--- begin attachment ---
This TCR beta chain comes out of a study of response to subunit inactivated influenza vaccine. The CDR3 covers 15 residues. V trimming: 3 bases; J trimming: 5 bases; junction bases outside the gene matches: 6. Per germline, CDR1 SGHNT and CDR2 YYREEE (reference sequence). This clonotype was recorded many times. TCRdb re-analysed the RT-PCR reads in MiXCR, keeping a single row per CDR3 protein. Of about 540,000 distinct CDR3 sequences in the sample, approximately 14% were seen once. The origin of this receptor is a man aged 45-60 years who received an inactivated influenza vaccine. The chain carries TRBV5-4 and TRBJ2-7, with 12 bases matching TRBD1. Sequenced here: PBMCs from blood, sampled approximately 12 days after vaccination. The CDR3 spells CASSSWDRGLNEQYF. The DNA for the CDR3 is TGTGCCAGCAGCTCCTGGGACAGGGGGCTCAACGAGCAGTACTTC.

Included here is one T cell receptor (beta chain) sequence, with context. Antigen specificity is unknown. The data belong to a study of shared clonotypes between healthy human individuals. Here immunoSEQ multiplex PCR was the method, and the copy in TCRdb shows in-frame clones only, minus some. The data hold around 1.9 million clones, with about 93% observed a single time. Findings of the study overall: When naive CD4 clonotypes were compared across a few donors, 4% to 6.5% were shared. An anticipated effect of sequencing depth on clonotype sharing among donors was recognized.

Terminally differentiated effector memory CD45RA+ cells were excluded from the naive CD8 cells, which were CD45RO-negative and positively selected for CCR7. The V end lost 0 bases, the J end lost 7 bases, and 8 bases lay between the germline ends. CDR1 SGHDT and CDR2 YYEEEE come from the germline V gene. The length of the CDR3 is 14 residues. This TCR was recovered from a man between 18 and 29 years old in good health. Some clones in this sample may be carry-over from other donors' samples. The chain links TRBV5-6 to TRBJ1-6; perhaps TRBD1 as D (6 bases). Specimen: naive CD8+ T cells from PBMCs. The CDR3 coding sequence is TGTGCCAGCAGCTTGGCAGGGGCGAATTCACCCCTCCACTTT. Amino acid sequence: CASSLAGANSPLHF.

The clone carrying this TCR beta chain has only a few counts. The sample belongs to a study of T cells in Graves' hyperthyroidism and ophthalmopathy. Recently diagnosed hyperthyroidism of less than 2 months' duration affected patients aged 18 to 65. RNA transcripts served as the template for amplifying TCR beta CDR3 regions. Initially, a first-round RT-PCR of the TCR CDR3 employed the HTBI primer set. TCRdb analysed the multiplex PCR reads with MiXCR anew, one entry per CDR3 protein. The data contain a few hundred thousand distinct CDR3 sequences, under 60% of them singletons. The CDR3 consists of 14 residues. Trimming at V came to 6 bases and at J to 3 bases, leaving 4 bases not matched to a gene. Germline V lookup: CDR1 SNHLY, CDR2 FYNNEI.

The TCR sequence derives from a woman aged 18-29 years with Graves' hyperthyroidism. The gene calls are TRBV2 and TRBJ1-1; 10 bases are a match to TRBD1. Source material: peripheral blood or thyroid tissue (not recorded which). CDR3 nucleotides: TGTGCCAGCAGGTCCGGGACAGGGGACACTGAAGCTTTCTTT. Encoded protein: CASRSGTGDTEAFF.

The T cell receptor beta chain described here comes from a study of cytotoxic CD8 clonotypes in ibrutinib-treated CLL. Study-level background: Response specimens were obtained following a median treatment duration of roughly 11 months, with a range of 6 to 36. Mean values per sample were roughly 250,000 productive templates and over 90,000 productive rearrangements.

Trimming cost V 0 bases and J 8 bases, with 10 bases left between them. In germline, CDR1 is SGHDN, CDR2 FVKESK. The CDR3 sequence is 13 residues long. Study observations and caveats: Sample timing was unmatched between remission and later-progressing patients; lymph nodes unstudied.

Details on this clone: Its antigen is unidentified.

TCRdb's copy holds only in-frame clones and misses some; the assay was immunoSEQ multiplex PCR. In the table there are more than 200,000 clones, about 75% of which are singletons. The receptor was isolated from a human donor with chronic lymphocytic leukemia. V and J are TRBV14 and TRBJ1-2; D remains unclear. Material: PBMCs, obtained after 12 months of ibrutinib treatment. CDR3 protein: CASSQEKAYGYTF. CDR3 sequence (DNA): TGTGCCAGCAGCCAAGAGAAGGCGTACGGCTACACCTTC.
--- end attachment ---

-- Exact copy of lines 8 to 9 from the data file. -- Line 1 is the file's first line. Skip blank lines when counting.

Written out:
Details on this clone: Its antigen is unidentified.

TCRdb's copy holds only in-frame clones and misses some; the assay was immunoSEQ multiplex PCR. In the table there are more than 200,000 clones, about 75% of which are singletons. The receptor was isolated from a human donor with chronic lymphocytic leukemia. V and J are TRBV14 and TRBJ1-2; D remains unclear. Material: PBMCs, obtained after 12 months of ibrutinib treatment. CDR3 protein: CASSQEKAYGYTF. CDR3 sequence (DNA): TGTGCCAGCAGCCAAGAGAAGGCGTACGGCTACACCTTC.